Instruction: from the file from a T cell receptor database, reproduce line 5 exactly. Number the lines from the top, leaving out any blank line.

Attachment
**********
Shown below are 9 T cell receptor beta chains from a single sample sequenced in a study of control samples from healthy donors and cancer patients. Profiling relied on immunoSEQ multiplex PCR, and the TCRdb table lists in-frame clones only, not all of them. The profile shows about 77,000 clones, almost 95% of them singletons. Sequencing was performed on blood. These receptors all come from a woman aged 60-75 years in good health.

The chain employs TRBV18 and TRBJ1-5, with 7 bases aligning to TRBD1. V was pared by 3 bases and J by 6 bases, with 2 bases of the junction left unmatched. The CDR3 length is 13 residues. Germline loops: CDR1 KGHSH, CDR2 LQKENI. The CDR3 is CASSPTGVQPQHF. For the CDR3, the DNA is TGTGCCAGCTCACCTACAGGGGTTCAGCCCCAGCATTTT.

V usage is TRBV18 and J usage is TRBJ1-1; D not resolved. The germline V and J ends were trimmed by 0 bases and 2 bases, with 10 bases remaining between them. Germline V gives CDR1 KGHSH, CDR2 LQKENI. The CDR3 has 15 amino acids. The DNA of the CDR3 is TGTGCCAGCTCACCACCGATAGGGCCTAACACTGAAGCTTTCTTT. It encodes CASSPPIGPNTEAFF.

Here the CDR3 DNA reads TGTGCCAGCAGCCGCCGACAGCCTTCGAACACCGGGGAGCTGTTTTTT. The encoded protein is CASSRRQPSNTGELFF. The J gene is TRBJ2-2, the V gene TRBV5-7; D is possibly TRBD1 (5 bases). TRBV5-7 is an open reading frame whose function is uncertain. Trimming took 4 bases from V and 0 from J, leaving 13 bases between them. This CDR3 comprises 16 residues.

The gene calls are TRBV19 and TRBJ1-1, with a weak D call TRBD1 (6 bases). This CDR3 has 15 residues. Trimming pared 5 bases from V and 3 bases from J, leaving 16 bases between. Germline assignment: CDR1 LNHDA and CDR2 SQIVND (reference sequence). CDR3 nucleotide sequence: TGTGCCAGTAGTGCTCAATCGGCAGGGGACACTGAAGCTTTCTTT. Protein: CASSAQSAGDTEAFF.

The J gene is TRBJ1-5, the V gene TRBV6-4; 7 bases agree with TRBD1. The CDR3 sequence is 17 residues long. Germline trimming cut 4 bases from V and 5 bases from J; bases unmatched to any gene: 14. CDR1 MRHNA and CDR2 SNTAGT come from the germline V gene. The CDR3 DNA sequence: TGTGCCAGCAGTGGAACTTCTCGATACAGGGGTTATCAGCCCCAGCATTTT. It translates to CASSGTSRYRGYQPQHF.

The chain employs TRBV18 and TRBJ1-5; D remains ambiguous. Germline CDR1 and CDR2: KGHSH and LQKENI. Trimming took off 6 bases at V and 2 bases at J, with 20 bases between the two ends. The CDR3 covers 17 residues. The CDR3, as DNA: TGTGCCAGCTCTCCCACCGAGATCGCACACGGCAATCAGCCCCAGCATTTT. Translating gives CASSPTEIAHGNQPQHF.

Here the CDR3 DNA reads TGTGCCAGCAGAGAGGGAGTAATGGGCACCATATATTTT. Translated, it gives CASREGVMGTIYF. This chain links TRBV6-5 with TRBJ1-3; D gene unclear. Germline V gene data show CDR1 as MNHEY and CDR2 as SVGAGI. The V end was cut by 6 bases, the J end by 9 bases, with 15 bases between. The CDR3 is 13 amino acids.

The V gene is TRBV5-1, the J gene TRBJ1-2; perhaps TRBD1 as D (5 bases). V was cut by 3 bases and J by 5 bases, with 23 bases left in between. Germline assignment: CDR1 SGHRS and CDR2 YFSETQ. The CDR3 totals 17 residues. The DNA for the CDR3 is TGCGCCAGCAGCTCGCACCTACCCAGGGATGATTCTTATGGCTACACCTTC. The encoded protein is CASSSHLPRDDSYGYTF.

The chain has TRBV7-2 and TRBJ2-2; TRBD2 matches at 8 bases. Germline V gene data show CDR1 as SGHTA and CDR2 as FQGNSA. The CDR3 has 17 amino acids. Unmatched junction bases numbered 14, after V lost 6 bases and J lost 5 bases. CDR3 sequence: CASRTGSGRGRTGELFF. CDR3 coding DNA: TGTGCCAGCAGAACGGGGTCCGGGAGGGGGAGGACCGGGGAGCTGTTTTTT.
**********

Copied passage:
The gene calls are TRBV19 and TRBJ1-1, with a weak D call TRBD1 (6 bases). This CDR3 has 15 residues. Trimming pared 5 bases from V and 3 bases from J, leaving 16 bases between. Germline assignment: CDR1 LNHDA and CDR2 SQIVND (reference sequence). CDR3 nucleotide sequence: TGTGCCAGTAGTGCTCAATCGGCAGGGGACACTGAAGCTTTCTTT. Protein: CASSAQSAGDTEAFF.